Our eyes are surprisingly durable considering their sophistication, sensitivity and need for constant lubrication to work properly. However, there are a number of ways in which your eyes can become degraded or damaged.
Macular degeneration is one of the most commonly cited problems. As you get older, the quality and clarity of your eyesight will naturally decline. A part of the retina called the macula that is responsible for fine vision will wear thin or become damaged by fluids such as blood. This can result in distorted, blurred, or imprecise vision. However, the rate at which macular and retinal degeneration occurs can be greatly influenced by choices made earlier in life. Some other health issues, such as obesity, are linked to poor eyesight through encouraging the development of conditions such as glaucoma and diabetic eye disease.
Top tips to keep your eyes healthy
There are many simple ways through which you can keep your eyes in good condition well into old age. For the most part, you won’t need any complicated eye technology. Common sense is the most important factor when it comes to maintaining healthy eyesight.
Unfiltered ultraviolet rays are one of the leading causes of eyesight decline. Unchecked, these rays can cause serious and lasting damage to the retina, even if they are absorbed ambiently. For this reason, you should always make sure to wear protective eyewear such as polarised sunglasses during the summer and on excessively sunny days. Many opticians and pharmacists will be able to advise you as to what you’ll need. You should also avoid staring directly at the sun for extended periods of time.
If you smoke, giving up could also greatly boost your chances of keeping your eyes healthy. Smoking has been linked to speeding up macular decay and increasing the risk of cataracts. You’ll also just improve your health generally if you quit, as smoking can cause extensive and permanent damage to your other internal organs. Your eyes are no exception.
Many eye problems and the general rate of decline in your eyesight stem from genetic causes, which may be hereditary. Take the time to speak to both your close relatives and your extended family. Have there been any cases in the past where a member of your family has seen a sudden decline in the quality of their vision? If so, you should keep a careful watch for any problems to catch them early with an eye appointment.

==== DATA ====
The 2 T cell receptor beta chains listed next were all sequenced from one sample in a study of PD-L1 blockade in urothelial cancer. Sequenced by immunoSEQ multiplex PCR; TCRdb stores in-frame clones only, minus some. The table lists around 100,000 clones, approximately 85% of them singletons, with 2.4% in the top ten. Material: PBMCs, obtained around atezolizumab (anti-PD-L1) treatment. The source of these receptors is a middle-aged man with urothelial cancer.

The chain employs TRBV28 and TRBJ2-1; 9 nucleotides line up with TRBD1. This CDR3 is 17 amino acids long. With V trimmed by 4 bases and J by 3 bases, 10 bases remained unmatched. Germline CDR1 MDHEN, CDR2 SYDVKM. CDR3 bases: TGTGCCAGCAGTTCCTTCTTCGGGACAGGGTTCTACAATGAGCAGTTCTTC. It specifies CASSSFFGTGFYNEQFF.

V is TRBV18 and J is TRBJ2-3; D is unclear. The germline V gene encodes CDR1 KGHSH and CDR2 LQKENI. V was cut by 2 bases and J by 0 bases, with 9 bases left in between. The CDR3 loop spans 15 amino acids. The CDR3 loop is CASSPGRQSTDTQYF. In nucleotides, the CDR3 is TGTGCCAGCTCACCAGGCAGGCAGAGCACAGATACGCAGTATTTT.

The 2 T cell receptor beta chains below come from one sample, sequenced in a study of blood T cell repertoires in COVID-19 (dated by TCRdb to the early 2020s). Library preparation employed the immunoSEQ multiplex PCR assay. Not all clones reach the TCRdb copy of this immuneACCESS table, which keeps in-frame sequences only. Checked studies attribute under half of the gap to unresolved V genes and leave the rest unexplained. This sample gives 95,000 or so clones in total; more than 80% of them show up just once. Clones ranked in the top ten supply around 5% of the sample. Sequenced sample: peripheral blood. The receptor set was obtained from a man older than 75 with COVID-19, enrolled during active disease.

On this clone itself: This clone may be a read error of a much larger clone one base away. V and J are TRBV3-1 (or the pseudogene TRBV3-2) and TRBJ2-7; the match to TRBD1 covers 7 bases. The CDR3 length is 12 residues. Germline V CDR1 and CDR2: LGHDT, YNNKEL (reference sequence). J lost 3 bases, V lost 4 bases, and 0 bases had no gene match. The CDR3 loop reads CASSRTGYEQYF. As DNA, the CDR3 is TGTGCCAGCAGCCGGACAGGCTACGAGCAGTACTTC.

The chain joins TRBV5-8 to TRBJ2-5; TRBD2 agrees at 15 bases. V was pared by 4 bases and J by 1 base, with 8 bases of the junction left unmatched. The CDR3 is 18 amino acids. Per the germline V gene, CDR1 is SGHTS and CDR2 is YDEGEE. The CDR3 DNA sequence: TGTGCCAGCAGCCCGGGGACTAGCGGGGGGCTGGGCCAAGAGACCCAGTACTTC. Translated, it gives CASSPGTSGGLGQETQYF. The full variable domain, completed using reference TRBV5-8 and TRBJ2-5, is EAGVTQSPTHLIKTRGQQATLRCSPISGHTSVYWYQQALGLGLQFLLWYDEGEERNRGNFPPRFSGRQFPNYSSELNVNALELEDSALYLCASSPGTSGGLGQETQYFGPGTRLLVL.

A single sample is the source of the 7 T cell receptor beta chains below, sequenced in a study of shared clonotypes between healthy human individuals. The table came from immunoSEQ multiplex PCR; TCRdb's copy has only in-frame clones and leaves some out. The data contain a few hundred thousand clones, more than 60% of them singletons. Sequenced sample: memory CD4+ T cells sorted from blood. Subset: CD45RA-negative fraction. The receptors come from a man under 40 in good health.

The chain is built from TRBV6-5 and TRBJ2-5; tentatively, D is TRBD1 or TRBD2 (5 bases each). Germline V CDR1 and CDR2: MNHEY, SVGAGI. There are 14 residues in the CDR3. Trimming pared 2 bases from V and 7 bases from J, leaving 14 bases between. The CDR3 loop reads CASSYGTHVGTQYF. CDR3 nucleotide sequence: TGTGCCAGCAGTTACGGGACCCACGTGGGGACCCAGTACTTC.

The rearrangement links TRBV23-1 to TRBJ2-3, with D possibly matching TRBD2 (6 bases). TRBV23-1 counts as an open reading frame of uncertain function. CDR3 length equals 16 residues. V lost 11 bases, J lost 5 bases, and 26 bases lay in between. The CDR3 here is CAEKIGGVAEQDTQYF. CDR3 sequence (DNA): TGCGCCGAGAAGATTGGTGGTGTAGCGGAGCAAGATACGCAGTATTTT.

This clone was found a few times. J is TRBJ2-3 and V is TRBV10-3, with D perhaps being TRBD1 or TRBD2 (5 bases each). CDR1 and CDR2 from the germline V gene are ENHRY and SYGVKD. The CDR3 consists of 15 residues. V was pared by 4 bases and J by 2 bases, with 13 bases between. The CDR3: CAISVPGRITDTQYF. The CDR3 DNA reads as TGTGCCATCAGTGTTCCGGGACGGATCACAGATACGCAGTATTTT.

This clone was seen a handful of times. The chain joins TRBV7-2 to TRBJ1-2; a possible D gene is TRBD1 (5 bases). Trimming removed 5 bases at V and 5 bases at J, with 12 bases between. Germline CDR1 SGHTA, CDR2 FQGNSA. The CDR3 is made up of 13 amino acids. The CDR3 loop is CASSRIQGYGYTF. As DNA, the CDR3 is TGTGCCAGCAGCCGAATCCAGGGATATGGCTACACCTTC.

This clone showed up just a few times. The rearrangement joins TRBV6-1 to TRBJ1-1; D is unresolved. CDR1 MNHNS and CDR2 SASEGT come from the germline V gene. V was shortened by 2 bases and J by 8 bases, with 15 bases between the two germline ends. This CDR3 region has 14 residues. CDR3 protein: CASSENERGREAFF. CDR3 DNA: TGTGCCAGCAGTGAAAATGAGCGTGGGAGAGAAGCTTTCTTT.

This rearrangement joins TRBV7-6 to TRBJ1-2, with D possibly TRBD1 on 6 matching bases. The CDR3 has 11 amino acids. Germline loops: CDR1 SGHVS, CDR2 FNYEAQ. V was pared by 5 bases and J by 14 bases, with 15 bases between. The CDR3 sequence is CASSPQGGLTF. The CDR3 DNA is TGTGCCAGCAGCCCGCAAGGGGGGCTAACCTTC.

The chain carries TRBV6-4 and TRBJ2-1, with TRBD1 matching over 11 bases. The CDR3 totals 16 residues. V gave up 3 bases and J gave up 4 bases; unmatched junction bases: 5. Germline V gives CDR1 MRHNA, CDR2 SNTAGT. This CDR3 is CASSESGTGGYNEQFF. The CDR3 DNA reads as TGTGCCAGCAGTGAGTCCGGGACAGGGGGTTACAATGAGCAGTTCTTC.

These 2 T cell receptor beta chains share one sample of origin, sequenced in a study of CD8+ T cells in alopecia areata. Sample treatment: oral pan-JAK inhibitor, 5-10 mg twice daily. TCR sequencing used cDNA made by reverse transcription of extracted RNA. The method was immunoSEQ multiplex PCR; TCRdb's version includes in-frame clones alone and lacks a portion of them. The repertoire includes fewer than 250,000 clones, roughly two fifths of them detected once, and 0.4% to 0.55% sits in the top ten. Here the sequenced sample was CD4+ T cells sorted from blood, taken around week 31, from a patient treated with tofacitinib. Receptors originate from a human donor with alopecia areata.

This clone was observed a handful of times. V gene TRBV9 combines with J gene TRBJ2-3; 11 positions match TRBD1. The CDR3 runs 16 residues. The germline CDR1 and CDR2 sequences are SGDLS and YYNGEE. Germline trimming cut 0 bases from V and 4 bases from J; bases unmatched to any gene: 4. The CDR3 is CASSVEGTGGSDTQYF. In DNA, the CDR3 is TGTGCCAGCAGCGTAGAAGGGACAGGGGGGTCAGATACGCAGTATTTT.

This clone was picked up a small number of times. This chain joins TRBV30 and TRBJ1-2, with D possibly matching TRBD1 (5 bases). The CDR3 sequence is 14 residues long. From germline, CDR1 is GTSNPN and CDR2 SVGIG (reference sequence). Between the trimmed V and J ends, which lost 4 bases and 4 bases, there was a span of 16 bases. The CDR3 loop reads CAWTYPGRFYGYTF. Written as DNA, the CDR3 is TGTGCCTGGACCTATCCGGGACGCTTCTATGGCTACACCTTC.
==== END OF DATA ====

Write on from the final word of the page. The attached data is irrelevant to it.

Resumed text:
Being overweight has also been linked to poor eye health. Talk to your doctor or healthcare professional about options to reduce your weight if you’re concerned about the effect this could have on your eyesight. Diets rich in fruit, vegetables, and oily fish, and even more restricted diets like the keto diet, have been linked to improved eye health. They are a generally good option to keep fit for people of any weight or size.
If you’re going to be playing contact sports or working in dangerous industrial, scientific, or crafting environments, sturdy eye protection (such as goggles) will be essential. Dust or small pieces of metal can cause extensive damage to your cornea if you’re unlucky enough to collide with them while not wearing protection. Likewise, a strong impact while playing sport could be enough to detach a thin retina from its blood supply as well as cause more general cornea damage and scaring. If you’re near-sighted, you could be at particular risk.
If you read or work with computer screens a lot, make sure to take regular rest breaks to avoid eye strain. You should take a short break away from a point of intense focus at least every hour. Try looking around the room you’re working in at distant objects every 20 minutes to keep your eyes from becoming tired.
Lastly, make sure that any eyewear that you use stays clean and sterile. Germs can easily spread on glasses and contact lenses, which can cause common eye infections such as conjunctivitis. While you should be able to fight off most infections most of the time, they can be highly painful and unpleasant to deal with. You should also take care to wash your hands after handling any infectious surfaces, substances, or objects around the house or at work.
Your eye health checklist
- Wear protective eyewear
- Avoid staring at the sun directly for extended periods of time
- Consider giving up smoking
- Speak to your close relatives and extended family to see if eye problems and declining eyesight run in the family
- If overweight talk to your doctor or healthcare professional about options to reduce your weight